# a simple recurrence problem

Here's the problem:

1.Find a recurrence relation for the number of ways to climb n stairs if the person climbing the stairs can take one, two, or three steps at the time.

2.Explain how the relation is obtained

3.What are the initial condition (base case)

4.How many ways can this person climb a flight of nine stairs

5.Show that this number is an exponential function of n. That is, find a real constant $c > 1$ such that this number is at least $c^n$.

I know the recurrence formula is $C_n = C_{n-1} + C_{n-2} + C_{n-3}$, but for question five, I used induction to show $C_n >= c^n$ for some constant c, but

$C_n >= c^{n-1} + c^{n-2} + c^{n-3} >= c^n * (1/c + 1/c^2 + 1/c^3)$

since $1/c + 1/c^2 + 1/c^3$ is a less than 1 for $c > 1$, I don't know how $C_n$ is guaranteed $>= c^n$

Thanks!

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You have $C_n\geq C_{n-1}+C_{n-2}$; so your $C_n$ increase at least as fast as the Fibonacci numbers. –  Christian Blatter Jan 10 '12 at 18:50

There is a discussion of solving these relations in Wikipedia. You form the characteristic polynomial by assuming the solution is of the form $r^n$, so in your case it is $r^3=1+r+r^2$. As one of the roots is greater than $1$, it will come to dominate. You can choose any $c$ less than this root.

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how to solve $r^3-r^2-r-1=0$ by hand? we haven't covered complex number yet –  tenam Jan 10 '12 at 16:49
As the root (from Alpha) is about 1.83939, you can just check that the sign changes somewhere between $\frac32$ and $2$ and use $c=1.3$. You don't need the root itself, just a bound. –  Ross Millikan Jan 10 '12 at 17:11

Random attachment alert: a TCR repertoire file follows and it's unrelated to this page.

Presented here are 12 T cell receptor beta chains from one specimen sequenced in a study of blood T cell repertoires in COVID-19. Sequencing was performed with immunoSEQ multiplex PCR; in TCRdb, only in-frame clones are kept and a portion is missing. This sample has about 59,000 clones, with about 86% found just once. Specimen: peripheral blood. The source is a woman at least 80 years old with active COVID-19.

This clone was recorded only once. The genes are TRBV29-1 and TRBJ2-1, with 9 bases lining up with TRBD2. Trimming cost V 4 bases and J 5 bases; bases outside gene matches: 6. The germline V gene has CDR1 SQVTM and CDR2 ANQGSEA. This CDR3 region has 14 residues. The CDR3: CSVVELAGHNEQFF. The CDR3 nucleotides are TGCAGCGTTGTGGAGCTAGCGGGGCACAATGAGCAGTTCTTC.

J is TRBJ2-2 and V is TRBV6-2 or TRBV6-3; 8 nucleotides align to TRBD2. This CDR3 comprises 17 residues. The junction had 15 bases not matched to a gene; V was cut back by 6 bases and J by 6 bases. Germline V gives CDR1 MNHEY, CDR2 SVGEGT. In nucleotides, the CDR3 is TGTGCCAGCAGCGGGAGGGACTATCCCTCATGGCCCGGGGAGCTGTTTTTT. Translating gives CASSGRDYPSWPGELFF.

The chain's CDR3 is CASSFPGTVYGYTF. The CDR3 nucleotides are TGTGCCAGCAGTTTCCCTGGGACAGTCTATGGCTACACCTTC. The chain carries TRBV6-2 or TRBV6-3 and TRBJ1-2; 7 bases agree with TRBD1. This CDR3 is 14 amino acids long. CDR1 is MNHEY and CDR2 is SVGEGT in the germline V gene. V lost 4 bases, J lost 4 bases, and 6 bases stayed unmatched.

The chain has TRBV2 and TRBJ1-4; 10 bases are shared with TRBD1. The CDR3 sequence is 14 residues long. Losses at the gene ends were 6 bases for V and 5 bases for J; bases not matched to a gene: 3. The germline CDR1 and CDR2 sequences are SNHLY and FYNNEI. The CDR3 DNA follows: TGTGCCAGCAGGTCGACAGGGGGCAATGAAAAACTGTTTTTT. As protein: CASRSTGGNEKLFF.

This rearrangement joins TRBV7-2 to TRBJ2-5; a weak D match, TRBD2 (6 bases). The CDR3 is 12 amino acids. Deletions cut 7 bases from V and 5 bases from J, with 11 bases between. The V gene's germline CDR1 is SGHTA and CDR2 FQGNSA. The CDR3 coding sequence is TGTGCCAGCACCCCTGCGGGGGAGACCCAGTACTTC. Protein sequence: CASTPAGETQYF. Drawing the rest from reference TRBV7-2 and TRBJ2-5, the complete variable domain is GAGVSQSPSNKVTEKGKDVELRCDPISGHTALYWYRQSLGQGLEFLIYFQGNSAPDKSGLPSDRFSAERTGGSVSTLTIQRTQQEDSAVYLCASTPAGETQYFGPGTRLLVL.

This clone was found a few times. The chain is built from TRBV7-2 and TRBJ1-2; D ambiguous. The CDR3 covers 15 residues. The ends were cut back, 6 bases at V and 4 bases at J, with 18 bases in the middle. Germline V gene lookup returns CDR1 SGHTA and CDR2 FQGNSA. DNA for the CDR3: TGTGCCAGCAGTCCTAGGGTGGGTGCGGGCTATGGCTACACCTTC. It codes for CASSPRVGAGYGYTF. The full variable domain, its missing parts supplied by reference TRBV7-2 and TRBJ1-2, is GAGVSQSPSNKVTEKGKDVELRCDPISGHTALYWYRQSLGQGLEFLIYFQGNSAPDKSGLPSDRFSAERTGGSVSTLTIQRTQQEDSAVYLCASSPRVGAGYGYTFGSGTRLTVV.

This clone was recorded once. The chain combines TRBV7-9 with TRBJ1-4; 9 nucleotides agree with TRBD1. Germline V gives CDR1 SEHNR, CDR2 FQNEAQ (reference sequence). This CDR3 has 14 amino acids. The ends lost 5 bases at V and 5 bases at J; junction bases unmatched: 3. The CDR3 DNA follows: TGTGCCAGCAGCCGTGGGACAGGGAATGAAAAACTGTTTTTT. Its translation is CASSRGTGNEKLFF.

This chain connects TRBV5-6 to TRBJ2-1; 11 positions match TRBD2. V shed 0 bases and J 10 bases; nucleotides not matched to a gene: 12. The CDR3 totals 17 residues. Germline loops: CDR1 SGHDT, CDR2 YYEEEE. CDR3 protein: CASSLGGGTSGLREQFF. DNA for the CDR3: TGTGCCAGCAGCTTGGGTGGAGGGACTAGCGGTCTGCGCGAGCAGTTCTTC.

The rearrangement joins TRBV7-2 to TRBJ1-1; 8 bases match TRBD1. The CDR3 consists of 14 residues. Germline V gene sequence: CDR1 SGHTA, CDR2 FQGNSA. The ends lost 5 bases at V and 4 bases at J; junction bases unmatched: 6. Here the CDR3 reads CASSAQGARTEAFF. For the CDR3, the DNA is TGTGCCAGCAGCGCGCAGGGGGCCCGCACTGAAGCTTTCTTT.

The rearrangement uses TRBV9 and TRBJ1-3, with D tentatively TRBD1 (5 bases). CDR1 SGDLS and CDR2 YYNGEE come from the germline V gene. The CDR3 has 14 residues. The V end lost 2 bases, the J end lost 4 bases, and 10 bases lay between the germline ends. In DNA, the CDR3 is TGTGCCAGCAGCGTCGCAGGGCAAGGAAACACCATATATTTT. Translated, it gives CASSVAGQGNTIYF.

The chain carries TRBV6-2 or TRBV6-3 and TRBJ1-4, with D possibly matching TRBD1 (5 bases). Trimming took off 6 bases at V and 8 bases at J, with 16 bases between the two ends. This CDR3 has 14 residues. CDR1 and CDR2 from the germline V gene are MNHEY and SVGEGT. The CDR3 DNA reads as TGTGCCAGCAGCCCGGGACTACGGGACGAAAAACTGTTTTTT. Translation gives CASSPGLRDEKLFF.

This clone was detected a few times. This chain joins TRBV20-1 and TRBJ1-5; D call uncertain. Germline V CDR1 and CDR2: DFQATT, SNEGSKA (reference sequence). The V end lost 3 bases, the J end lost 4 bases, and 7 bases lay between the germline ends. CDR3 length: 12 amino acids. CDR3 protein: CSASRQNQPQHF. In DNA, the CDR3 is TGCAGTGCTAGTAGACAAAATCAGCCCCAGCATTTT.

yes I used this method at first but what if I don't have Wolfram at hand? is there any other way? –  tenam Jan 10 '12 at 17:14
You can see the sign change by hand, which is why I suggested easy numbers to calculate with. The LHS is positive at r=2 and negative at 1.5. Maybe $\sqrt 2$ is even easier: $2\sqrt 2 -2 - \sqrt 2 -1 \lt 0$ –  Ross Millikan Jan 10 '12 at 17:19

In turn.

1. Call $c_n$ the number of ways to climb $n$ stairs. The last step is of length 1, 2, or 3, so the total is: $$c_n = c_{n - 1} + c_{n - 2} + c_{n - 3}$$
2. As starting points, $c_0 = 1$ (one way to do nothing), $c_1 = 1$ (one way, one step), $c_2 = 2$ (two ways, either two one-steps or one two-step).
3. Left as an exercise in stair-climbing ;-)
4. Take a constant $C$, to be determined later, and assume that for some $a$: $$c_n \ge a \cdot C^n$$ Replacing in the recurrence: $$a \cdot C^n \ge a \cdot C^{n - 1} + a \cdot C^{n - 2} + a \cdot C^{n - 3}$$ The tightest we can do is to take $C$ as the largest root of: $$x^3 - x^2 - x - 1 = 0$$ We see that $1 < C < 2$, so the sequence certainly increases exponentially. To get $a$, pick some $c_{n_0} = a \cdot C^{n_0}$ and work from there. Simple is $n_0 = 1$, which gets $c_n \ge C^{n - 1}$. To prove this by induction is left as another stair-climbing exercise.
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